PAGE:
National Paranormal Society NPS FOCUS June 2016 - Page 8

10. Biggest Paranormal Pet Peeve: I’m a big believer in “hands on” experience and communicating that in articles and/or training. Unfortunately, I see a lot of people write paranormal articles about locations, techniques or equipment they have never personally been to, never been trained on or never used in an investigation. In today’s internet world anyone can quickly look up and conduct “research” on any topic. For us “old” folks it really beats sifting through a card catalog at the library or weeding through the World Britannica editions… But too many people conduct internet research and spit out articles to support their opinions without firsthand experience. If you’ve taken the time to research online, go one step further: visit the location, get legitimate training from a proper source and use the equipment on your next investigation. Now, you’ve got a legitimate opportunity to share your research AND your firsthand experience.

Most people don’t realize that NPS Reps rotate through departments and write articles periodically. When they come to Resources to write or solicit a topic I always suggest writing about what you know personally and what you feel passionately about in the field. It almost guarantees and informed and worthwhile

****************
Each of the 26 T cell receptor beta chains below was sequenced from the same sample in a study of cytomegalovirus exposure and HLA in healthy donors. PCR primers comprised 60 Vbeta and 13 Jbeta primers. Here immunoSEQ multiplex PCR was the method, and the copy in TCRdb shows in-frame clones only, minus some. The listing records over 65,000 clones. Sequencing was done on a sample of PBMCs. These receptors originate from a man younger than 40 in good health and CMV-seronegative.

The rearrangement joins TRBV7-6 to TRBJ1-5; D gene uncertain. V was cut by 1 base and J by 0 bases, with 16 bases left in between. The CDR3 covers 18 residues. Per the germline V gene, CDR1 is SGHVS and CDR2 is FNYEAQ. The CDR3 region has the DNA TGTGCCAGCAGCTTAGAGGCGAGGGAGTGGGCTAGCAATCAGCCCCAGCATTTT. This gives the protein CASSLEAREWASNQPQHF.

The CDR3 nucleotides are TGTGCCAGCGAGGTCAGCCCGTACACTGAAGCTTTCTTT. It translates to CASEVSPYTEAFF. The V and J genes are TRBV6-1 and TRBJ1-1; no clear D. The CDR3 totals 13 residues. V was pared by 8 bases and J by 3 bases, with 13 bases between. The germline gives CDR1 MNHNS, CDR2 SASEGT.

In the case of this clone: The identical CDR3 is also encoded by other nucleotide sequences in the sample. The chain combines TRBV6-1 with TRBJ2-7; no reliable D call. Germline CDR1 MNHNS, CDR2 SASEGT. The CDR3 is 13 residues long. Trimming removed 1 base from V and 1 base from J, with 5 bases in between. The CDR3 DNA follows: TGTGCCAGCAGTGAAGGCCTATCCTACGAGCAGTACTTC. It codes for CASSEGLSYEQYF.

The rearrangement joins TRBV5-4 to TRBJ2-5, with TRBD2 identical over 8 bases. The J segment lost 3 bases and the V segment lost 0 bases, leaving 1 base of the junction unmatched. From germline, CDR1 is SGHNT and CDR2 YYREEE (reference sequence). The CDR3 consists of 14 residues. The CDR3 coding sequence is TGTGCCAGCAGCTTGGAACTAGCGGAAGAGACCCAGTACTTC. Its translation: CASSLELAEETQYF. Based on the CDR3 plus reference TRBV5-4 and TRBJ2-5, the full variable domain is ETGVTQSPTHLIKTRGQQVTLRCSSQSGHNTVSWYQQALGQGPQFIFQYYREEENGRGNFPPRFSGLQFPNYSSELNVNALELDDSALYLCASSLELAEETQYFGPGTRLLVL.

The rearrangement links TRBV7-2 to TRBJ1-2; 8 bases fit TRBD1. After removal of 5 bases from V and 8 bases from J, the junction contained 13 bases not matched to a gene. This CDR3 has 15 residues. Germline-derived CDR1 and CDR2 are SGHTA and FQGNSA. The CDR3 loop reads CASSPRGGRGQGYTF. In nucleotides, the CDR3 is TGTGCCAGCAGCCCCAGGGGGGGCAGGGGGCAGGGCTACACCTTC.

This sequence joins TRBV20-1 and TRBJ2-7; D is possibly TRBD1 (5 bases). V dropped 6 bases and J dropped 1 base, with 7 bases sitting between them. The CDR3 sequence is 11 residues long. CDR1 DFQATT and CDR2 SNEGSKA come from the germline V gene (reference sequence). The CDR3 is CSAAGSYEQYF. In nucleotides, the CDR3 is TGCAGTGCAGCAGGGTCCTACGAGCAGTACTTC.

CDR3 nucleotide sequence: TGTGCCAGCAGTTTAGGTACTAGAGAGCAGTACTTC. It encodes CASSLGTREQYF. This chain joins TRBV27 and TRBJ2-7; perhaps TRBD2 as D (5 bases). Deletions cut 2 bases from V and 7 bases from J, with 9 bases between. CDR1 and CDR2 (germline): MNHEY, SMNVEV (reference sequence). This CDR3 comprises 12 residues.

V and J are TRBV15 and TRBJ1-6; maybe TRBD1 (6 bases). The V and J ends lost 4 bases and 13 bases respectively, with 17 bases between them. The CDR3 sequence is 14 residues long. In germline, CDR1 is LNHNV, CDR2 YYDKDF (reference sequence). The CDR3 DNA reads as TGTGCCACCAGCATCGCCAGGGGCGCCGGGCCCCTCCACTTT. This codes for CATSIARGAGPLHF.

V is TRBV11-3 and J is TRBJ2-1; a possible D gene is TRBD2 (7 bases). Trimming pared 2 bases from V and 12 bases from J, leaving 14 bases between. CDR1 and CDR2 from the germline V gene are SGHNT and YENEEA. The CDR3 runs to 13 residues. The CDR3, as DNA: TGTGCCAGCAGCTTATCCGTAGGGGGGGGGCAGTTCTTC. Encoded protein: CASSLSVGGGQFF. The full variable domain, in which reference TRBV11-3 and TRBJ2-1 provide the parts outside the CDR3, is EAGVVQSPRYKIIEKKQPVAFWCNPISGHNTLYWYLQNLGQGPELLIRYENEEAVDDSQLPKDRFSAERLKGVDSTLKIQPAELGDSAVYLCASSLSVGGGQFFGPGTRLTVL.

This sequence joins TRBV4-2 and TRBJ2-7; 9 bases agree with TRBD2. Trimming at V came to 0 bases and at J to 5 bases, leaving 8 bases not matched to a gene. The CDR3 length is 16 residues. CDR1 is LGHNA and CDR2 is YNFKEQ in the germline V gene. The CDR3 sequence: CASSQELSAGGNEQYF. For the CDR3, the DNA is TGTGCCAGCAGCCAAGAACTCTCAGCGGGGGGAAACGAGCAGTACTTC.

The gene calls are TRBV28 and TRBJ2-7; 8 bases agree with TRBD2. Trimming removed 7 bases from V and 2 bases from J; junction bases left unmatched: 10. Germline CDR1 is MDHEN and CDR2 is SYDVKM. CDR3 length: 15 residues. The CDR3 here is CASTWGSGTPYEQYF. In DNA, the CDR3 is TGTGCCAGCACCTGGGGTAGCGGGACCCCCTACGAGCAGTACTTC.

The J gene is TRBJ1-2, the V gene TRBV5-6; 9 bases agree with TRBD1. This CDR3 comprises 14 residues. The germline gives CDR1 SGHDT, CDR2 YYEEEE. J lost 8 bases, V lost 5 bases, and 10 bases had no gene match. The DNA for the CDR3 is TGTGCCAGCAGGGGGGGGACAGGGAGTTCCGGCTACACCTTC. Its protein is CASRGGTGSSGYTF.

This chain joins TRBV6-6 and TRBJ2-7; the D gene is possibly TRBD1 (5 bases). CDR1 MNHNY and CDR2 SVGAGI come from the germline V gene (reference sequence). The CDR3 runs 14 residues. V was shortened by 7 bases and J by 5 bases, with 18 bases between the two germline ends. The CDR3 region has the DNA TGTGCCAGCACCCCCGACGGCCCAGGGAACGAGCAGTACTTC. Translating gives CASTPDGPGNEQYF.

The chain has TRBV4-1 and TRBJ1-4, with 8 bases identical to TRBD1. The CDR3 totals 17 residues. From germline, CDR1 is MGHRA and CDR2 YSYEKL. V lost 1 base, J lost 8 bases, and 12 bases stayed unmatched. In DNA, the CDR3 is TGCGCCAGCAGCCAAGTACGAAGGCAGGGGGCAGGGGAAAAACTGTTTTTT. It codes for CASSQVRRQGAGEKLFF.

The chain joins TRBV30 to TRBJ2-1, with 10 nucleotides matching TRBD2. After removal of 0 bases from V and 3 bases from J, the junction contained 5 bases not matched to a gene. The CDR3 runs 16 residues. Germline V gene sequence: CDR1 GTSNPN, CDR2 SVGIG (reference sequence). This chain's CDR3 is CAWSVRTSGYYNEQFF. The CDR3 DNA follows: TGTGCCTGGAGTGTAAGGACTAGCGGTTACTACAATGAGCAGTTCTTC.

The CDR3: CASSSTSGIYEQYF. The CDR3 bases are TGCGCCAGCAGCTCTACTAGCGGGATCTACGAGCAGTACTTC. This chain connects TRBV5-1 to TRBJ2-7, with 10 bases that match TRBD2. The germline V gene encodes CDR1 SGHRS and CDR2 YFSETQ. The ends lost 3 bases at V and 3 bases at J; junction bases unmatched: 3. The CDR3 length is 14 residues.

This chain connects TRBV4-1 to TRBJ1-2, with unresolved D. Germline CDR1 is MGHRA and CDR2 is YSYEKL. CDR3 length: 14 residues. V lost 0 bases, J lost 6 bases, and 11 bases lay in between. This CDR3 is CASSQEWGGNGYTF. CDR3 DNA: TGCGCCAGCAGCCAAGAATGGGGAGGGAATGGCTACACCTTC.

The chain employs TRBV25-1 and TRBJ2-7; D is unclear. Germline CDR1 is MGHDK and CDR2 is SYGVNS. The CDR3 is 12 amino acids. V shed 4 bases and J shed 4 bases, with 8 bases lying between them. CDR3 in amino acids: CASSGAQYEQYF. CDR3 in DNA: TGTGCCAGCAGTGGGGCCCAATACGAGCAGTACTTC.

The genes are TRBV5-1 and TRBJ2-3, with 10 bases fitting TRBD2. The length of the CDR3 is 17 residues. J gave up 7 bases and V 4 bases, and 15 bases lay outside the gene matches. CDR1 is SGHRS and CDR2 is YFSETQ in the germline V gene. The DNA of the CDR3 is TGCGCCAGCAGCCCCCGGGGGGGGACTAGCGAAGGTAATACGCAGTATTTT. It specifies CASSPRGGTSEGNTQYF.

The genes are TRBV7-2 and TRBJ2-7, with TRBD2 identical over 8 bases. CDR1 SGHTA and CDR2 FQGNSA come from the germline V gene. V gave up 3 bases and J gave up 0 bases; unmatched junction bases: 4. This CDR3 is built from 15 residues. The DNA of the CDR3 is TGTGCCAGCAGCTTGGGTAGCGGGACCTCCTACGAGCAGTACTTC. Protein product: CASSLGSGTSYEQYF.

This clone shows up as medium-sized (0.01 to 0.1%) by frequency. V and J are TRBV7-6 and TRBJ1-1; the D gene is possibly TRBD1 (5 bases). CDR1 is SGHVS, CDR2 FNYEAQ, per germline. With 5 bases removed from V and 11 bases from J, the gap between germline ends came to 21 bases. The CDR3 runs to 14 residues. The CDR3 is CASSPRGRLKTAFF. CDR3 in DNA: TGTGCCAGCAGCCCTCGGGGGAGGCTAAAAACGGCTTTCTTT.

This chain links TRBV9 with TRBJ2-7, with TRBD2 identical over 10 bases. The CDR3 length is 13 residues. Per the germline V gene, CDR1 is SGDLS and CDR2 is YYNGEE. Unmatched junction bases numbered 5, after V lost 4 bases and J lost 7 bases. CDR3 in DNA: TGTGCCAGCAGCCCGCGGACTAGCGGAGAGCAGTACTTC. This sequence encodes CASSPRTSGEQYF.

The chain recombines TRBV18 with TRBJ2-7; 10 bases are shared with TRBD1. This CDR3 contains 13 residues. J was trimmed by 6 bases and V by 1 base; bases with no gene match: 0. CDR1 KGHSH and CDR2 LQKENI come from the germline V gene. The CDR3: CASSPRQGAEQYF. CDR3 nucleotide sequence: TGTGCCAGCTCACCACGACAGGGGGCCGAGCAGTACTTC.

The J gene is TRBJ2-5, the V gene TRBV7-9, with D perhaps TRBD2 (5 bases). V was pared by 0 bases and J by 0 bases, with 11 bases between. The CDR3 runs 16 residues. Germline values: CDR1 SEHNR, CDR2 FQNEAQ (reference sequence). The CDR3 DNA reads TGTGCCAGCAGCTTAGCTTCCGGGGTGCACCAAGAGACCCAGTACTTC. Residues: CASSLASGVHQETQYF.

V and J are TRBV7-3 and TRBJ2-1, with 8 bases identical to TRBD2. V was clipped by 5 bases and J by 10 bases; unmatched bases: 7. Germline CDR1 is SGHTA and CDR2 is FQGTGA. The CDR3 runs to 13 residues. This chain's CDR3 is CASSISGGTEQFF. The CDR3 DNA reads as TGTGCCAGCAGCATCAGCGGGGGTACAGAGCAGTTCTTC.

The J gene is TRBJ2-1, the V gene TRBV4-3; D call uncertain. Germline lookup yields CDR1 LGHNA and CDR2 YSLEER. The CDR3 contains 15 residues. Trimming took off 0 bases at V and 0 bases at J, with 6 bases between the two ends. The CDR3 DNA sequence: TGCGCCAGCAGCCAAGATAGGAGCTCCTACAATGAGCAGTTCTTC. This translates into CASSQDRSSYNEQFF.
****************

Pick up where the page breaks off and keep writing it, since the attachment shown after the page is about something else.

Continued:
contribution.

19. Suggestions for Investigators:

Everyone wants to catch that one piece of undeniable evidence. It’s part of the chase in the field and this has led down a slippery slope of buying the “ghost-hunting necessities.” In my opinion, I’ve spent a lot of money on equipment over the years, but I have been floored, and even jealous on occasion, with many teams and their vast array of “latest & greatest” investigative tools and gadgetry. So let me say this, chasing that piece of evidence and having the tools DO go hand in hand to some degree.

But PLEASE, recognize the most important tool for any investigation is your own

brain. If you spend the entire investigation looking through a 4 inch screen for something to be captured on film you’re not really taking in the entire environment. Equipment is a tool in the tool box, but don’t become so dependent on it you are not using your own senses and good ole common sense.

If you are looking for a team to investigate with, and possibly join, be sure and research local options and look for referrals. “Try out” a couple of groups and see which has a style that works with you. Don’t settle; find something that’s a good fit.

Contributors: Will Crawford

and Lillee Allee